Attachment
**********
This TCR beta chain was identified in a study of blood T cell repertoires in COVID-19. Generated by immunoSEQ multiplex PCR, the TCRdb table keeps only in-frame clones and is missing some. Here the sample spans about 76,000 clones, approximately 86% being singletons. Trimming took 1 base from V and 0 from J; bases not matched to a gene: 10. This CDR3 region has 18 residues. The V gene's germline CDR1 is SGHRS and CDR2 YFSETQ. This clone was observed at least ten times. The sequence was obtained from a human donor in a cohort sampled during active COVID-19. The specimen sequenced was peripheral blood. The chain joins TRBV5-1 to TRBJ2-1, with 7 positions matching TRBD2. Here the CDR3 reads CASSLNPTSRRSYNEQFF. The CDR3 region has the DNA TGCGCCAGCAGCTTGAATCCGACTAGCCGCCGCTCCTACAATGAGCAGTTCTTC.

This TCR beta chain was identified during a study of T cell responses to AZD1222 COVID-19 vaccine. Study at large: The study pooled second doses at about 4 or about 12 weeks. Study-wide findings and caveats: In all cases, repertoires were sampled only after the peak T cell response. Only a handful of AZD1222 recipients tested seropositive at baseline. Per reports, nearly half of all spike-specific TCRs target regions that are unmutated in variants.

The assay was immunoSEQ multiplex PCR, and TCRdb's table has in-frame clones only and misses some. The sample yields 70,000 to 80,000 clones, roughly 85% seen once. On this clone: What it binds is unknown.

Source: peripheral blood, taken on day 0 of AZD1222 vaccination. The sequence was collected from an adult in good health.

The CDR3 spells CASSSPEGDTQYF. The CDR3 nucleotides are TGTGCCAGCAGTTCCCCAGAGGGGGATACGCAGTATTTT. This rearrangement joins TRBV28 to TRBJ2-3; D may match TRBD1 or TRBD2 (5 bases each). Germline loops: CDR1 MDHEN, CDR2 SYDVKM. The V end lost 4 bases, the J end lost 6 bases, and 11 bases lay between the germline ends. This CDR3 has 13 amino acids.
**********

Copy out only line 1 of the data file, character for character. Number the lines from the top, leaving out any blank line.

This TCR beta chain was identified in a study of blood T cell repertoires in COVID-19. Generated by immunoSEQ multiplex PCR, the TCRdb table keeps only in-frame clones and is missing some. Here the sample spans about 76,000 clones, approximately 86% being singletons. Trimming took 1 base from V and 0 from J; bases not matched to a gene: 10. This CDR3 region has 18 residues. The V gene's germline CDR1 is SGHRS and CDR2 YFSETQ. This clone was observed at least ten times. The sequence was obtained from a human donor in a cohort sampled during active COVID-19. The specimen sequenced was peripheral blood. The chain joins TRBV5-1 to TRBJ2-1, with 7 positions matching TRBD2. Here the CDR3 reads CASSLNPTSRRSYNEQFF. The CDR3 region has the DNA TGCGCCAGCAGCTTGAATCCGACTAGCCGCCGCTCCTACAATGAGCAGTTCTTC.